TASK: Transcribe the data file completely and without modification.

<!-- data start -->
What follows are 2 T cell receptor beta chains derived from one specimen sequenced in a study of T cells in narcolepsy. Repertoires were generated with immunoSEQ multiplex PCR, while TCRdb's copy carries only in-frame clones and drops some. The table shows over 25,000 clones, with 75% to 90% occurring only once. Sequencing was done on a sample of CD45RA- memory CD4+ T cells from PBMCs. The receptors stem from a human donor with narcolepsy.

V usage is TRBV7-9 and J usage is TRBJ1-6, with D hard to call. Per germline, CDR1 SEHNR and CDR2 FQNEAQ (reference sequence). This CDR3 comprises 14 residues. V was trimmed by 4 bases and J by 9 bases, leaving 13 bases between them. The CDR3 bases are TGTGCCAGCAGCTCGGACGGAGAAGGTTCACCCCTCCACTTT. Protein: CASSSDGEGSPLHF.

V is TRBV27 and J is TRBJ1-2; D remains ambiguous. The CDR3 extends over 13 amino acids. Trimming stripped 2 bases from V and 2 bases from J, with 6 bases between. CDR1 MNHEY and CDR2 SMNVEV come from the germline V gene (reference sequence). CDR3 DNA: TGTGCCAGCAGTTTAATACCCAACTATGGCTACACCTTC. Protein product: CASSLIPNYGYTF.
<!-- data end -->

What follows are 2 T cell receptor beta chains derived from one specimen sequenced in a study of T cells in narcolepsy. Repertoires were generated with immunoSEQ multiplex PCR, while TCRdb's copy carries only in-frame clones and drops some. The table shows over 25,000 clones, with 75% to 90% occurring only once. Sequencing was done on a sample of CD45RA- memory CD4+ T cells from PBMCs. The receptors stem from a human donor with narcolepsy.

V usage is TRBV7-9 and J usage is TRBJ1-6, with D hard to call. Per germline, CDR1 SEHNR and CDR2 FQNEAQ (reference sequence). This CDR3 comprises 14 residues. V was trimmed by 4 bases and J by 9 bases, leaving 13 bases between them. The CDR3 bases are TGTGCCAGCAGCTCGGACGGAGAAGGTTCACCCCTCCACTTT. Protein: CASSSDGEGSPLHF.

V is TRBV27 and J is TRBJ1-2; D remains ambiguous. The CDR3 extends over 13 amino acids. Trimming stripped 2 bases from V and 2 bases from J, with 6 bases between. CDR1 MNHEY and CDR2 SMNVEV come from the germline V gene (reference sequence). CDR3 DNA: TGTGCCAGCAGTTTAATACCCAACTATGGCTACACCTTC. Protein product: CASSLIPNYGYTF.